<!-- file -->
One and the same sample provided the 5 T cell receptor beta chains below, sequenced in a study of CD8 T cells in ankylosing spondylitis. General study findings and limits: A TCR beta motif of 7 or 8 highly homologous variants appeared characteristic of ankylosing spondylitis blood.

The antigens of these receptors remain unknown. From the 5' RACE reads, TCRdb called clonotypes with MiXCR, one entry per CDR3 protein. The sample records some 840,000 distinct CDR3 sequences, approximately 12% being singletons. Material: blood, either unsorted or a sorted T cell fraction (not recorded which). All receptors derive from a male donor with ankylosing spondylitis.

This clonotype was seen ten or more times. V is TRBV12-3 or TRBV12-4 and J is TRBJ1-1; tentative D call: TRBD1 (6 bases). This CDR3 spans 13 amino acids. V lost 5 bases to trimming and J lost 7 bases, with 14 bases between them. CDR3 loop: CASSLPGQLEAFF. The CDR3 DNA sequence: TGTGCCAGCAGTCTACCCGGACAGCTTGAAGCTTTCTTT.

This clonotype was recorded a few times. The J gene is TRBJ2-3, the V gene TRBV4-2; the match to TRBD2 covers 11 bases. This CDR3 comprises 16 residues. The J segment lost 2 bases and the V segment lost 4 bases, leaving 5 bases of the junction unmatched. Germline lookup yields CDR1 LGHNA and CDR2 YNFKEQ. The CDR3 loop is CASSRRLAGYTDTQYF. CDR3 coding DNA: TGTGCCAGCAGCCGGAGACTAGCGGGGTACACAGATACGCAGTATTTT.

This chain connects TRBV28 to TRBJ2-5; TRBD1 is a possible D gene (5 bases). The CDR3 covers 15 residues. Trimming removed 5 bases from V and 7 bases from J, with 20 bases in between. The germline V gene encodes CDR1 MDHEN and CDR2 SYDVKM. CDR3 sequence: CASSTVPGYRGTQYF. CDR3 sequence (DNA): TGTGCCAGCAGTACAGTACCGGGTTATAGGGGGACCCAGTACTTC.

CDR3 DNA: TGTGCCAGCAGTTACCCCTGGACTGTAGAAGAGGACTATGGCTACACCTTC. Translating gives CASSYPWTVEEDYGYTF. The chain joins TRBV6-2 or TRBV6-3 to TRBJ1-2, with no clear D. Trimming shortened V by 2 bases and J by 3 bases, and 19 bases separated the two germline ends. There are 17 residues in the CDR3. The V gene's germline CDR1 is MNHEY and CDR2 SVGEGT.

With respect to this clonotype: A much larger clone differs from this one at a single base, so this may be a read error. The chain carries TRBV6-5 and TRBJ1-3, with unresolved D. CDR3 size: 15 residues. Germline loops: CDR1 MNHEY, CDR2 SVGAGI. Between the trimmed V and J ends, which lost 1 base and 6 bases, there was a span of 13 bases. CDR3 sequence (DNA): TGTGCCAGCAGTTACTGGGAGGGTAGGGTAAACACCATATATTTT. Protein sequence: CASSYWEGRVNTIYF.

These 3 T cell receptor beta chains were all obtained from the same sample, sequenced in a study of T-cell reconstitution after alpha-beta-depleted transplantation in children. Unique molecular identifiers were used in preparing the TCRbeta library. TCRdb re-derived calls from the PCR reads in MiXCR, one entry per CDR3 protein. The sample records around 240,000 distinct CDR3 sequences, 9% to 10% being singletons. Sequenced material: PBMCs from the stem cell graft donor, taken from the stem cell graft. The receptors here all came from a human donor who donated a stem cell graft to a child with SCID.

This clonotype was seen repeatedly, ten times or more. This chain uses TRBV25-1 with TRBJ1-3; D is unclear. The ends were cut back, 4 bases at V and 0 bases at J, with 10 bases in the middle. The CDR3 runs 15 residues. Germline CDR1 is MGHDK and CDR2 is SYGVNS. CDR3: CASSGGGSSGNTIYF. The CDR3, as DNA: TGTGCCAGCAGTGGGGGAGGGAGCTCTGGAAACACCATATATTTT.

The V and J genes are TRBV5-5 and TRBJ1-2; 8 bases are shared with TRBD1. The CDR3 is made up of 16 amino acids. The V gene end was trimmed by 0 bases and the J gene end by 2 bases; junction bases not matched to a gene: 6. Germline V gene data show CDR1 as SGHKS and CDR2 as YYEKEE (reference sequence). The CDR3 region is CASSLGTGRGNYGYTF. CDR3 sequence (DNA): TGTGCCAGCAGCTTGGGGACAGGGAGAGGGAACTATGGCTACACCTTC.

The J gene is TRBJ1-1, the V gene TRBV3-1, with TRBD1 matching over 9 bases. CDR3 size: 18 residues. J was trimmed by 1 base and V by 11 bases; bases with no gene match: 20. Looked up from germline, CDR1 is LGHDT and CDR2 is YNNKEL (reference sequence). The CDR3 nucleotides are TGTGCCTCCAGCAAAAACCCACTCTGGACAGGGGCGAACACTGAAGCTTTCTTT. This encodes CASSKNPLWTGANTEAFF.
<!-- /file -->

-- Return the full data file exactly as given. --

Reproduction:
One and the same sample provided the 5 T cell receptor beta chains below, sequenced in a study of CD8 T cells in ankylosing spondylitis. General study findings and limits: A TCR beta motif of 7 or 8 highly homologous variants appeared characteristic of ankylosing spondylitis blood.

The antigens of these receptors remain unknown. From the 5' RACE reads, TCRdb called clonotypes with MiXCR, one entry per CDR3 protein. The sample records some 840,000 distinct CDR3 sequences, approximately 12% being singletons. Material: blood, either unsorted or a sorted T cell fraction (not recorded which). All receptors derive from a male donor with ankylosing spondylitis.

This clonotype was seen ten or more times. V is TRBV12-3 or TRBV12-4 and J is TRBJ1-1; tentative D call: TRBD1 (6 bases). This CDR3 spans 13 amino acids. V lost 5 bases to trimming and J lost 7 bases, with 14 bases between them. CDR3 loop: CASSLPGQLEAFF. The CDR3 DNA sequence: TGTGCCAGCAGTCTACCCGGACAGCTTGAAGCTTTCTTT.

This clonotype was recorded a few times. The J gene is TRBJ2-3, the V gene TRBV4-2; the match to TRBD2 covers 11 bases. This CDR3 comprises 16 residues. The J segment lost 2 bases and the V segment lost 4 bases, leaving 5 bases of the junction unmatched. Germline lookup yields CDR1 LGHNA and CDR2 YNFKEQ. The CDR3 loop is CASSRRLAGYTDTQYF. CDR3 coding DNA: TGTGCCAGCAGCCGGAGACTAGCGGGGTACACAGATACGCAGTATTTT.

This chain connects TRBV28 to TRBJ2-5; TRBD1 is a possible D gene (5 bases). The CDR3 covers 15 residues. Trimming removed 5 bases from V and 7 bases from J, with 20 bases in between. The germline V gene encodes CDR1 MDHEN and CDR2 SYDVKM. CDR3 sequence: CASSTVPGYRGTQYF. CDR3 sequence (DNA): TGTGCCAGCAGTACAGTACCGGGTTATAGGGGGACCCAGTACTTC.

CDR3 DNA: TGTGCCAGCAGTTACCCCTGGACTGTAGAAGAGGACTATGGCTACACCTTC. Translating gives CASSYPWTVEEDYGYTF. The chain joins TRBV6-2 or TRBV6-3 to TRBJ1-2, with no clear D. Trimming shortened V by 2 bases and J by 3 bases, and 19 bases separated the two germline ends. There are 17 residues in the CDR3. The V gene's germline CDR1 is MNHEY and CDR2 SVGEGT.

With respect to this clonotype: A much larger clone differs from this one at a single base, so this may be a read error. The chain carries TRBV6-5 and TRBJ1-3, with unresolved D. CDR3 size: 15 residues. Germline loops: CDR1 MNHEY, CDR2 SVGAGI. Between the trimmed V and J ends, which lost 1 base and 6 bases, there was a span of 13 bases. CDR3 sequence (DNA): TGTGCCAGCAGTTACTGGGAGGGTAGGGTAAACACCATATATTTT. Protein sequence: CASSYWEGRVNTIYF.

These 3 T cell receptor beta chains were all obtained from the same sample, sequenced in a study of T-cell reconstitution after alpha-beta-depleted transplantation in children. Unique molecular identifiers were used in preparing the TCRbeta library. TCRdb re-derived calls from the PCR reads in MiXCR, one entry per CDR3 protein. The sample records around 240,000 distinct CDR3 sequences, 9% to 10% being singletons. Sequenced material: PBMCs from the stem cell graft donor, taken from the stem cell graft. The receptors here all came from a human donor who donated a stem cell graft to a child with SCID.

This clonotype was seen repeatedly, ten times or more. This chain uses TRBV25-1 with TRBJ1-3; D is unclear. The ends were cut back, 4 bases at V and 0 bases at J, with 10 bases in the middle. The CDR3 runs 15 residues. Germline CDR1 is MGHDK and CDR2 is SYGVNS. CDR3: CASSGGGSSGNTIYF. The CDR3, as DNA: TGTGCCAGCAGTGGGGGAGGGAGCTCTGGAAACACCATATATTTT.

The V and J genes are TRBV5-5 and TRBJ1-2; 8 bases are shared with TRBD1. The CDR3 is made up of 16 amino acids. The V gene end was trimmed by 0 bases and the J gene end by 2 bases; junction bases not matched to a gene: 6. Germline V gene data show CDR1 as SGHKS and CDR2 as YYEKEE (reference sequence). The CDR3 region is CASSLGTGRGNYGYTF. CDR3 sequence (DNA): TGTGCCAGCAGCTTGGGGACAGGGAGAGGGAACTATGGCTACACCTTC.

The J gene is TRBJ1-1, the V gene TRBV3-1, with TRBD1 matching over 9 bases. CDR3 size: 18 residues. J was trimmed by 1 base and V by 11 bases; bases with no gene match: 20. Looked up from germline, CDR1 is LGHDT and CDR2 is YNNKEL (reference sequence). The CDR3 nucleotides are TGTGCCTCCAGCAAAAACCCACTCTGGACAGGGGCGAACACTGAAGCTTTCTTT. This encodes CASSKNPLWTGANTEAFF.